Brings to mind Neil Postman's "Amusing Ourselves to Death". Great post, Richard.I suppose we all know the answer to your questions. The proof is in the pudding: we just need to take stock at what "skills" homo electronicus has retained, and how much we've abandoned to our "tools".
I do a lot of amateur astronomy and I'm amazed at how college type astronomy texts don't tell you anything about how to navigate the sky, find constellations, find compass points, right acsension, declination, your latitude, etc.. Everything is information about star, galaxy, planet structure. In short nothing to tell you what to do when out in the field. Nothing to tell you what to see when you just look up at the night sky. Nice post.
I own a Garmin hiking GPS, but it is only a data logger as a backup for a map and compass. I've run into foreign tourists out in remote canyons carrying a bit of water and not much else. Coming back from a cliff ruin that gets maybe 50 visitors a year, I met a couple just starting down canyon. I mentioned that they should take the right fork at the bottom and the response was "Oh, we have this." (holds up GPS). I was surprised to not find bones a year later.I have to say that the flood of digital data is both empowering and overwhelming. Either way, in my professional life slurping in data from multiple streams is a fact of life. The pace of everything has increased dramatically in the twenty years since I started doing regulatory compliance. Unfortunately, my high school freshman has teachers that must work under the assumption that everyone has broadband. Her homework includes lots of stuff that was not covered in class or in the text. We are constantly going online for information. I hope she doesn't forget how to use books.
I can assure you that in my class, books are king. The internet is a fun extra like whip cream, but man can not live on whip cream alone.
Also, instead of thinking for a few seconds, we use our electronic helpers to think for us.
Great post Richard. I agree with the comments left by others. I find most people are owned by their devices and if left without them or even one of them, do not or cannot do things on their own. Many I believe have lost their ability to think and reason.I'm thankful that I had teachers in school and professors in college that went beyond the textbook and made their classes real-life because even in the 70s there was quite a bit of information not in the text. Then maybe the books would become so large no one could carry them.I love the internet since it brings so much information to our fingertips. Thing is to remember what we must know because just like the book the PC or other web device may not be with us when we must know something; like finding our way in a canyon.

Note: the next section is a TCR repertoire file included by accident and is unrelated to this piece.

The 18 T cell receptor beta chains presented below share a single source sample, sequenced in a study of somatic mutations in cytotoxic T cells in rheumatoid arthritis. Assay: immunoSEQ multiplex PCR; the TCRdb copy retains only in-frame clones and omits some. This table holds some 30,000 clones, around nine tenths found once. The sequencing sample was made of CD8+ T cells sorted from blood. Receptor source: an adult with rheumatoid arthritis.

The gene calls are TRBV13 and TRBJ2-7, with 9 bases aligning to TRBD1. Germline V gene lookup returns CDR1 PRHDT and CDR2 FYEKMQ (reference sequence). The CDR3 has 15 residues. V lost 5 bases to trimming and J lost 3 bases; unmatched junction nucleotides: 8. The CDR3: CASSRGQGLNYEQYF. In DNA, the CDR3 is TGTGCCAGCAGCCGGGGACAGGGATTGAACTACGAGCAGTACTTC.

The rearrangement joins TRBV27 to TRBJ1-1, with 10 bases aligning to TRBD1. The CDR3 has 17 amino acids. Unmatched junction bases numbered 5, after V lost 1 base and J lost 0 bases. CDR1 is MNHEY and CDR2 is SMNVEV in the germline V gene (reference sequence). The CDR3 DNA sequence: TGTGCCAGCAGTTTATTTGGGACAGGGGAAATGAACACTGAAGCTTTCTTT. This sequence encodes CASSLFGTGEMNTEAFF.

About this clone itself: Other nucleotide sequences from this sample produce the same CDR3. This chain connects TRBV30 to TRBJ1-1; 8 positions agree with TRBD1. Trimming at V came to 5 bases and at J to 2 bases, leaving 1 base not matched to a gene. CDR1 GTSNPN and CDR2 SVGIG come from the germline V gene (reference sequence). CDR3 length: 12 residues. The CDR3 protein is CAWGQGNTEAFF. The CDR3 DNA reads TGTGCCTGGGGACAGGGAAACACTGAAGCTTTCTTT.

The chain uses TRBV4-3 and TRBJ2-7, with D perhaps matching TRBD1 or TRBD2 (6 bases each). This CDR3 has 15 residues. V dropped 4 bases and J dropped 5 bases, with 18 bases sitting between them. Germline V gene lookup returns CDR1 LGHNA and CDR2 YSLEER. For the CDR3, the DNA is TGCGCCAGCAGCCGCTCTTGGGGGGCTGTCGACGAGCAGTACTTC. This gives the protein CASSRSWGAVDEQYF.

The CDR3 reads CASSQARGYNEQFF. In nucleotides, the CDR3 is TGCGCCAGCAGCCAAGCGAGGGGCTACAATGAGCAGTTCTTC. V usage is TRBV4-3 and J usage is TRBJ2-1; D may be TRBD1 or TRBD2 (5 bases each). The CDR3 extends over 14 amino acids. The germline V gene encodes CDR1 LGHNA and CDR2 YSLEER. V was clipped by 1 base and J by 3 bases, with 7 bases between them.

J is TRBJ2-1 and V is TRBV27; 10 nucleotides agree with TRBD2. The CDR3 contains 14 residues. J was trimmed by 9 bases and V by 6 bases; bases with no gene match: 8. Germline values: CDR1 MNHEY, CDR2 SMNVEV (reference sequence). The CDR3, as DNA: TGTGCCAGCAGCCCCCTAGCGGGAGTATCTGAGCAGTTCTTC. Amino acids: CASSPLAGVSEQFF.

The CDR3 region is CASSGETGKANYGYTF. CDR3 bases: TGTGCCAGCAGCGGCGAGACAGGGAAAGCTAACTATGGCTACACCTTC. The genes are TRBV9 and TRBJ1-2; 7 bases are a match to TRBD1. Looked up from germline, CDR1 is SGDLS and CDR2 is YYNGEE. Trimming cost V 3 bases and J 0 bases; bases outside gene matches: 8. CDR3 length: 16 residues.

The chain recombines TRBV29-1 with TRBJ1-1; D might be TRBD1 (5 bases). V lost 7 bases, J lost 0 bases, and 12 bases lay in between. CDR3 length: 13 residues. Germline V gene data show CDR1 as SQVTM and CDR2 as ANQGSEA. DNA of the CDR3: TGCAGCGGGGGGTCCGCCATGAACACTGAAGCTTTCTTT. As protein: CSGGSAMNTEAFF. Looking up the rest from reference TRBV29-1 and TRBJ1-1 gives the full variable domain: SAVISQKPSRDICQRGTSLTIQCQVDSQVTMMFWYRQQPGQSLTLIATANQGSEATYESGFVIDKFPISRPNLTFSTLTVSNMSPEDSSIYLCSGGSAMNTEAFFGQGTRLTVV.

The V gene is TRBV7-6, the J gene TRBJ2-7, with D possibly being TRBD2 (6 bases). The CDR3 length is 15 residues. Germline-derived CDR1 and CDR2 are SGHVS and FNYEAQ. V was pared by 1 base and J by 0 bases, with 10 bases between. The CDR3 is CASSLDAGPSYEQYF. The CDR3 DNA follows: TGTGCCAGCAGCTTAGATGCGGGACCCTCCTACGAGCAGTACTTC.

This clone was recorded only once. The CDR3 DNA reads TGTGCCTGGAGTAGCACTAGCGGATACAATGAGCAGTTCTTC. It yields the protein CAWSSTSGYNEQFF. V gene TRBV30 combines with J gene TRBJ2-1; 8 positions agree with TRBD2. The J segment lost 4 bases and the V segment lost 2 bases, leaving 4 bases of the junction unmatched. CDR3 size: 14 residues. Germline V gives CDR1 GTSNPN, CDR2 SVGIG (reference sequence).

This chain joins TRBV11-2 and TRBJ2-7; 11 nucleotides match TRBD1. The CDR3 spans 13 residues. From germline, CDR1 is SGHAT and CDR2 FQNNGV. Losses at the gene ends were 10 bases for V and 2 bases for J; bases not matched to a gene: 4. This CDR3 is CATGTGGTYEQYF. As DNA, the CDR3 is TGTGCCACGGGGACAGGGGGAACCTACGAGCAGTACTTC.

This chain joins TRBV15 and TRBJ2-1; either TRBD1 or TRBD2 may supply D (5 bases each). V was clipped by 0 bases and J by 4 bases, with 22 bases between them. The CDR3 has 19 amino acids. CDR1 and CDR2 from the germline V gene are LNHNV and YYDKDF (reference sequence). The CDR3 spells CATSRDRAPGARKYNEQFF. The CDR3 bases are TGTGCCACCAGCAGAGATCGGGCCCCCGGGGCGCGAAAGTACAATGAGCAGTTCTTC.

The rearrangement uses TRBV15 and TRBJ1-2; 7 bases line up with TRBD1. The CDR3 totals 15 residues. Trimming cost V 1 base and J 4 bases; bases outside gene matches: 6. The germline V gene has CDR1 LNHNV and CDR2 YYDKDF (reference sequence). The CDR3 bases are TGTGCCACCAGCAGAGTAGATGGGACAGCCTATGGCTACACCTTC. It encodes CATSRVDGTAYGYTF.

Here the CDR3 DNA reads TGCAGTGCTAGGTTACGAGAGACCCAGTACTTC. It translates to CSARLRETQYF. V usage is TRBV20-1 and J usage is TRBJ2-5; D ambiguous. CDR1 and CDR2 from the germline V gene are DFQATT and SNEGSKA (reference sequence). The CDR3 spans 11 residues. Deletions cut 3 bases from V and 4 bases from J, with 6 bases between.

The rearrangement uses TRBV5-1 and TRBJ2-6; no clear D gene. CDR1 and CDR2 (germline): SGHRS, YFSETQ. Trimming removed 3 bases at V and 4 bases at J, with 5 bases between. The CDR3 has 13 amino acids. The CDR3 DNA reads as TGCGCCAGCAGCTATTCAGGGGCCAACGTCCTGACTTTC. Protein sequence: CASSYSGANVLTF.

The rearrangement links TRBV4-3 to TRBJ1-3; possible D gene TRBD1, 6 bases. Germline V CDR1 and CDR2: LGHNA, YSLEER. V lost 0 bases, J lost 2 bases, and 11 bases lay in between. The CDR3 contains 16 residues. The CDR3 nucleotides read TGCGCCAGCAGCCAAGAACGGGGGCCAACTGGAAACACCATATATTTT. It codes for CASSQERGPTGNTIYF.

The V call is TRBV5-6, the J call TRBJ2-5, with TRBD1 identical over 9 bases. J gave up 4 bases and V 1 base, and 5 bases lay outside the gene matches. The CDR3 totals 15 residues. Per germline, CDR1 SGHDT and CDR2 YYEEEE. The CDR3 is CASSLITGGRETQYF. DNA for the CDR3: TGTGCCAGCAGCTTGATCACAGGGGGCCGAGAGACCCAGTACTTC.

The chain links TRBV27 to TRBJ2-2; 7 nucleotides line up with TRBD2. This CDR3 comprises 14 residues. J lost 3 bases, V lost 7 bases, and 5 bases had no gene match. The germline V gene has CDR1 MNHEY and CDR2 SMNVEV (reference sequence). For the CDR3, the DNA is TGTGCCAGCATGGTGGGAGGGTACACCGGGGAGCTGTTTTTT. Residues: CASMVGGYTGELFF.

What is this strange thing in your hand?
That's not me, it's just a photo I found online: a $300,000 dumbphone!
I am constantly amazed at how DEPENDENT people have become on these electronic devices.I draw the line at the computer, thank you very much. (This is bad enough for me.) The "smart phones" seem to be smarter than their owners, who can't seem to do without them.I particularly dislike the habit of people using these phones EVERYWHERE, including the dinner table. Give it a REST, won't ya?
On the flip side, there is so much power in these tools when you have also have the knowledge without them. It is just like woodworking (or probably any trade). You can do some extraordinary things with hand tools, but sometimes you can do more with power tools AND the knowledge (or maybe just do some things faster so you can actually do MORE things).There is a balance, of course.
I'm with Cameron. Mobile phones have their legitimate uses. However, making communication possible in any place and at any time leads to a lot of pointless and trivial communication. Moreover, mobile phones don't help people communicate better. They just make poor communication occur with more frequency.